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The Long Journeys Home: The Repatriations of Henry ʻŌpūkahaʻia and Albert Afraid of Hawk by Nick Bellantoni

Wesleyan University Press; 334 pages, 2018

Before his retirement in 2014, Nick Bellantoni directed many excavations as Connecticut’s official archaeologist for nearly three decades, each shedding new light on our complicated past. But two disinterments were stories that “simply had to come out,” Bellantoni writes in his prologue. The book’s first half is devoted to ʻŌpūkahaʻia, a native Hawaiian, and the second half to Afraid of Hawk, an Oglala Lakota. Both left their native lands and eventually settled in Connecticut, ʻŌpūkahaʻia being converted to Christianity and Afraid of Hawk performing in Buffalo Bill’s Wild West show. After dying at young ages, the men were buried in Connecticut cemeteries, Afraid of Hawk the second to come to rest in 1900. The graves were largely forgotten for much of the 20th century, until the men’s descendants had experiences that convinced them of their ancestors’ desire to return to their homelands. Bellantoni vividly chronicles his part in the repatriation process, and gives voice to two men — and two peoples — whose lives were forever shaped by the forces of colonialism and became “champions who reappeared to bestow promise, cultural continuity, and pride to their people.” — Albie Yuravich

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The Listeners: U-boat Hunters During the Great War by Roy R. Manstan

Wesleyan University Press; 352 pages, 2018

With the ground war at a stalemate in 1917, Germany hoped the U-boat would be the key to winning World War I. In addition to sinking battleships, U-boats targeted merchant vessels with the intention of cutting off food and fuel supplies to Britain. Recent technological advances also made the new class of submarines capable of reaching the East Coast of the U.S. The American public was unaware of what was lurking in the dark waters just off shore. “She was off the south coast of Long Island, in sight of the Fire Island lighthouse where her next mission was cutting trans-Atlantic cables running out of New York harbor. … Then, it was off to hunt ships around Nantucket, Boston, and the Gulf of Maine.” President Woodrow Wilson ordered the creation of the Naval Experimental Station in New London, where scientists and engineers worked to develop a method of tracking U-boats with the use of listening devices. Manstan, a retired naval engineer raised in Connecticut and now living in East Haddam, provides a thorough documentation of how the Allies turned the tide. — Mike Wollschlager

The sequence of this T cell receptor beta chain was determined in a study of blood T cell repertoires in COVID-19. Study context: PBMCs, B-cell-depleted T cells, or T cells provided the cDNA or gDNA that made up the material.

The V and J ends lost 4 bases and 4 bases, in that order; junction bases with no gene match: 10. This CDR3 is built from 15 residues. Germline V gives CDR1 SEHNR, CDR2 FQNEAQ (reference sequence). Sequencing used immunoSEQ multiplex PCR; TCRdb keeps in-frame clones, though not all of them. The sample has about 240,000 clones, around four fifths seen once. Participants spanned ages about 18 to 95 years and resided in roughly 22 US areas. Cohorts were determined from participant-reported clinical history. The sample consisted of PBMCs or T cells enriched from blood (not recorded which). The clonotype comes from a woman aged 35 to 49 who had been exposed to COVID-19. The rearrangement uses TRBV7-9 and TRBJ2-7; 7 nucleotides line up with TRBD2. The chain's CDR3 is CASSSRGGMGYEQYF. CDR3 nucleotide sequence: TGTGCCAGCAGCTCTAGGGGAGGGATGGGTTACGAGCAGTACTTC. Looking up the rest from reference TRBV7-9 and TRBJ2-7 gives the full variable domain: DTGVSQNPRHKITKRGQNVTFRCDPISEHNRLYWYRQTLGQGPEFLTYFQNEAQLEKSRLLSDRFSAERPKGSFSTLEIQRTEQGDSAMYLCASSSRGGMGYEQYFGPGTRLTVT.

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Twain’s Feast — An eight-episode podcast by Audible Originals

Runtime: 4 hours, 27 minutes; 2018

Last May, actor and author Nick Offerman, best known for his classic role as Ron Swanson in the NBC sitcom Parks and Recreation, and author Andy Beahrs organized a dinner party at the Mark Twain House & Museum in Hartford. The guests included Wilco singer and guitarist Jeff Tweedy, comedian Wanda Sykes, and Christina Greer, a Fordham professor of political science. The meal was prepared by chef Tyler Anderson, owner of Millwright’s in Simsbury and two other Connecticut restaurants. But it was no ordinary meal. The menu included raccoon and other all-but-forgotten classic “delicacies” from Twain’s youth. The meal forms the centerpiece of this original Audible podcast based on a book of the same name by Beahrs. The work was inspired by a list Twain made in 1879 of all the U.S. foods he missed while touring Europe. As Offerman and Beahrs note, this list now provides a compelling window into a lost world of cuisine and culture. Offerman and Beahrs’ exploration of the list is reminiscent of Michael Pollan’s work, as it dives deep into the intersection between food, history and society. — Erik Ofgang

This article appeared in the January 2019 issue of Connecticut Magazine. You can subscribe here, or find the current issue on sale here. Send us your feedback on Facebook @connecticutmagazine or Twitter @connecticutmag, or email editor@connecticutmag.com.

The senior writer at Connecticut Magazine, Erik is the co-author of Penguin Random House’s “The Good Vices” and author of “Buzzed” and “Gillette Castle.” He is also an adjunct professor at WCSU’s MFA Program and Quinnipiac University

Mike Wollschlager, editor and writer for Connecticut Magazine, was born and raised in Bristol and has lived in Farmington, Milford, Shelton and Wallingford. He was previously an assistant sports editor at the New Haven Register.

Albie Yuravich is the editor in chief of Connecticut Magazine. A product of the Naugatuck River Valley, he's also been a newspaper editor and writer at the New Haven Register, Greenwich Time, The Register Citizen and the Republican-American.